saw this on another Hockey website and thought it would be cool to do here ......
Although most recent attention of poolies has rightfully been paid to free-agent signings and trades, and their ripple effect in fantasy, let's not forget there was also a little thing called the NHL Entry Draft earlier this month. And while it's safe to assume dozens of what will ultimately become fantasy worthy players were selected, the reality is it's all but inevitable that some early picks will turn out to be busts. And therein lies the focus of today's poll.
The question is who will, by the end of their NHL careers, be the five biggest busts picked in the first round since 2011. To be eligible, each skater (no goalies are included) not only must have been a first-round draft pick but also have played 100-400 games in the NHL and still have been on an NHL roster in 2019-20, as I want to focus on once highly touted players who have already been given a fair chance to demonstrate their talent but also not those who've played so many games that it's already crystal clear whether they will or won't be a total bust.
Yes, it is true that in logging even 100 games these players are not busts as compared to those who either never made it to the NHL or never even reached the 100 game mark. But what I wanted to focus on were players who had their chance to play well but failed, as quite often they were the ones on which fantasy attention was paid more so than guys who never made it to the NHL. In other words, think of "bust" here as meaning failure to capitalize on the opportunity.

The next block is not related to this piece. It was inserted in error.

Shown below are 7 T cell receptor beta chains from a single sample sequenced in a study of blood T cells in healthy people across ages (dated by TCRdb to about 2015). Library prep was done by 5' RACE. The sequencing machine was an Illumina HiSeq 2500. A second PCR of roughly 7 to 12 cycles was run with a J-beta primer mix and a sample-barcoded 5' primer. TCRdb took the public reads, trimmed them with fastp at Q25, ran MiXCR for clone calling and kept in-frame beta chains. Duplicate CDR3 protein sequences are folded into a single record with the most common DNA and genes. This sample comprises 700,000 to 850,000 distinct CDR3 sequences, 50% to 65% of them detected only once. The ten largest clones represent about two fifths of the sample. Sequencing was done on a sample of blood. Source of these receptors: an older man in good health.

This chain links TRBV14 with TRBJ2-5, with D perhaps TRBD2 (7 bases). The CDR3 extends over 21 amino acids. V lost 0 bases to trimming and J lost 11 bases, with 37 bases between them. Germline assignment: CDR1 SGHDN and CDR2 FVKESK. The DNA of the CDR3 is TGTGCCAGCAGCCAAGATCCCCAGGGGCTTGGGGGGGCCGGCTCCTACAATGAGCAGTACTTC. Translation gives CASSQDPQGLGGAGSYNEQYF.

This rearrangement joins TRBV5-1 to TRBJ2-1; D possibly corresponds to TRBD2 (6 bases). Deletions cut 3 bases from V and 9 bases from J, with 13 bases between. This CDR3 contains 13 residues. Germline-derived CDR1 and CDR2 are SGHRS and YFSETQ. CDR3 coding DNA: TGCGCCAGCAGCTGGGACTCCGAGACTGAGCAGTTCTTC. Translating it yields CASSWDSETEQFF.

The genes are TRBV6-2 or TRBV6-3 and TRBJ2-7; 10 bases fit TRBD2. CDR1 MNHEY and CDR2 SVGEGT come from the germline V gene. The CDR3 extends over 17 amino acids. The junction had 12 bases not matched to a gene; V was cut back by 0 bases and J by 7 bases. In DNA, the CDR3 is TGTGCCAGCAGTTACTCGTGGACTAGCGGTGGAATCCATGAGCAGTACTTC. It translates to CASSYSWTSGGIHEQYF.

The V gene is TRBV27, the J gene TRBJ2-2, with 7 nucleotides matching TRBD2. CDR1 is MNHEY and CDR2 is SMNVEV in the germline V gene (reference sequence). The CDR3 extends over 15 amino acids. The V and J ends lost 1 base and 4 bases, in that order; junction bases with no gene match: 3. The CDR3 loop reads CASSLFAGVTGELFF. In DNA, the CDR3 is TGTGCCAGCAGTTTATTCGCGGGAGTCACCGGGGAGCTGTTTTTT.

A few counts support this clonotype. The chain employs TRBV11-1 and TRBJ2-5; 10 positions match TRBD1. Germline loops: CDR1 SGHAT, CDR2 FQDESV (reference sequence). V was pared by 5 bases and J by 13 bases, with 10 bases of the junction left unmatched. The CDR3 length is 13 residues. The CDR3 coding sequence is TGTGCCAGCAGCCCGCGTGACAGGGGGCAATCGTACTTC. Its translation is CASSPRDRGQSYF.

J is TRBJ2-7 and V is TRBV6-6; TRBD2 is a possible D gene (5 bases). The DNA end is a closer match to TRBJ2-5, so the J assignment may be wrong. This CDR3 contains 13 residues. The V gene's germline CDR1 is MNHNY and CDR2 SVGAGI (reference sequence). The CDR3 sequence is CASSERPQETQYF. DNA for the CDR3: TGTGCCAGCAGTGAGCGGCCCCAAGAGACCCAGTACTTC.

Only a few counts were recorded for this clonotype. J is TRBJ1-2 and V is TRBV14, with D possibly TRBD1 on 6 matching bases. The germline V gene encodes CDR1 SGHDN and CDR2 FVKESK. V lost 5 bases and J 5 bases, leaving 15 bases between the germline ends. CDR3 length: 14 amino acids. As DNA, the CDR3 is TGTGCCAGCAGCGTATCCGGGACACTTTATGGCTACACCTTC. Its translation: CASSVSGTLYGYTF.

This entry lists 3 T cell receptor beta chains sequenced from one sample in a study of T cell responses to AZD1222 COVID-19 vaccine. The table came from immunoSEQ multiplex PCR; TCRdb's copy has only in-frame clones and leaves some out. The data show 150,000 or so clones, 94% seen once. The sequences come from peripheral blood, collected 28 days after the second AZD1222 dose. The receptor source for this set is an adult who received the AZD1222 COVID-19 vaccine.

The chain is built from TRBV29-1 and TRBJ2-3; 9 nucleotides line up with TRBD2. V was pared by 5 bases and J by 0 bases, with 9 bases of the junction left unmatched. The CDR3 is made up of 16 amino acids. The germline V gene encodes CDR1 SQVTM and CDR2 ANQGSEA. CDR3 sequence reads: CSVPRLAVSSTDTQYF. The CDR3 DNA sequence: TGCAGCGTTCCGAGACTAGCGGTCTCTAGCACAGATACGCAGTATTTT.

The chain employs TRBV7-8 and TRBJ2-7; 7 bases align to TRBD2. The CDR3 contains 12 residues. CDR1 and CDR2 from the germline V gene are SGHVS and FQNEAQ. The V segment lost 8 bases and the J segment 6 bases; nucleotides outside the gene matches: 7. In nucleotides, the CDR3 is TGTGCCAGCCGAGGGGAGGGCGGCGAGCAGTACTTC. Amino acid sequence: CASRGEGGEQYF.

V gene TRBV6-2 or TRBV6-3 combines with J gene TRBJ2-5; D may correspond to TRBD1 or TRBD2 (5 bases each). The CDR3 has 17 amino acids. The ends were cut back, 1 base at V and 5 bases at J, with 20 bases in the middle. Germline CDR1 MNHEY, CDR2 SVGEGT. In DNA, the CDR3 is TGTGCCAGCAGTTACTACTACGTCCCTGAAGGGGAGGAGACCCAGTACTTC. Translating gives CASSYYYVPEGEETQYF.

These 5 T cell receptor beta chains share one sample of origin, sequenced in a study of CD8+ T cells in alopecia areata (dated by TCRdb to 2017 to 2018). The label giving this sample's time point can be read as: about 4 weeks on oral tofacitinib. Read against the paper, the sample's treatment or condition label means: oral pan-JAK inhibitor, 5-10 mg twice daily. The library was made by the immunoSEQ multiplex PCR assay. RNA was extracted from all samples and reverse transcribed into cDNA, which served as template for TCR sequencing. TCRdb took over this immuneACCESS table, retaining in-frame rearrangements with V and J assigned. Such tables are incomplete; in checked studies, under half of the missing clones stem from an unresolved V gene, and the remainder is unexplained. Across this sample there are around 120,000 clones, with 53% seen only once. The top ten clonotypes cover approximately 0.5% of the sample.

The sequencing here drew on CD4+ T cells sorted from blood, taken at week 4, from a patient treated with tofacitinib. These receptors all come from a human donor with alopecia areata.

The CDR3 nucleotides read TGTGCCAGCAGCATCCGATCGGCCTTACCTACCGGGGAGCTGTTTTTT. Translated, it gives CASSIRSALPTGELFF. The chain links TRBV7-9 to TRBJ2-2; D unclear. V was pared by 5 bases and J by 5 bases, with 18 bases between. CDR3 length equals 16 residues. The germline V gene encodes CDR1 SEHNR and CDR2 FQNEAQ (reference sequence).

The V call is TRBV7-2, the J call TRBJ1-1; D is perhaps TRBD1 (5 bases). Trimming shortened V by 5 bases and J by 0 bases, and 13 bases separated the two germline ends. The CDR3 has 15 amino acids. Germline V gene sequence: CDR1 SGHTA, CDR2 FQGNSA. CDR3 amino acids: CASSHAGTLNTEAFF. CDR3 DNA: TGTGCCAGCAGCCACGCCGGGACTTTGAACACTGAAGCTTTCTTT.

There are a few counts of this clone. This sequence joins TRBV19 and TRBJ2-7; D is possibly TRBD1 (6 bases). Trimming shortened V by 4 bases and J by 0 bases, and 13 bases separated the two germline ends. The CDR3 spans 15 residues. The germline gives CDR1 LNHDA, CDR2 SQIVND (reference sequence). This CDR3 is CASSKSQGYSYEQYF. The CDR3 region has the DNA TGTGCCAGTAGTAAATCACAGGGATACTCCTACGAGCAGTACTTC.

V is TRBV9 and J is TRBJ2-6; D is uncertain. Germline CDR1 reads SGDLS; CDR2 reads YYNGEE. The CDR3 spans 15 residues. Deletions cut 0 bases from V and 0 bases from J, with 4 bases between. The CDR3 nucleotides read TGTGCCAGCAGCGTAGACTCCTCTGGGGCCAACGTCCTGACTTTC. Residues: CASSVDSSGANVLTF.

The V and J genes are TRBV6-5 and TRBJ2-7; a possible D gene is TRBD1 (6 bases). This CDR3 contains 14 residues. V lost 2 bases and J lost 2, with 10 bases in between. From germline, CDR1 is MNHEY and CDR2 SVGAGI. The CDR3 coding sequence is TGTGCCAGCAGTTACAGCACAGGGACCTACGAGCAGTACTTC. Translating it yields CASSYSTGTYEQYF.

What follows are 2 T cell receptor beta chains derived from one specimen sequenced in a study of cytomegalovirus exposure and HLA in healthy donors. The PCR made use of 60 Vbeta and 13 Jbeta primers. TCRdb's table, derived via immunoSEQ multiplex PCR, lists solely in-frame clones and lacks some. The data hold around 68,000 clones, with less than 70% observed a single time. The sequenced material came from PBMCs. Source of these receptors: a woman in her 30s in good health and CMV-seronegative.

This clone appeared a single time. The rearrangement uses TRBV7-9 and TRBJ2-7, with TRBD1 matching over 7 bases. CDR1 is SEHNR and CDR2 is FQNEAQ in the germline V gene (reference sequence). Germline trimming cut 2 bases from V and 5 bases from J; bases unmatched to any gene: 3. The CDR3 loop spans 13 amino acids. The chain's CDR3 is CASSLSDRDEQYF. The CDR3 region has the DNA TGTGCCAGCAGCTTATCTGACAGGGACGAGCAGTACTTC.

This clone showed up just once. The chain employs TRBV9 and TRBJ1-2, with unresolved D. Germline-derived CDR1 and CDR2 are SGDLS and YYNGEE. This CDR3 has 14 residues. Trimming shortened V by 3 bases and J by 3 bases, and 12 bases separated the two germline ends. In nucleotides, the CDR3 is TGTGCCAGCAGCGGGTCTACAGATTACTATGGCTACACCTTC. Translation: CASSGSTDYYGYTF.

So to reiterate, you're voting on more than if these players have been a bust thus far; this poll requires you, especially for the younger players, to predict whether, when their careers are all said and done, they will have been one of the five biggest draft busts picked in the first round since 2011. Lastly, you should factor in expectations – that is, generally the earlier a player was picked the more he should be expected to produce; but if a player wasn't projected to be an elite scorer, that makes him less of a bust if indeed he puts up less than stellar numbers.
Here are the voting choices, in alphabetical order with their draft year and spot, career games played, and career stats through 2019-20. A link to the voting poll is at the end of the column.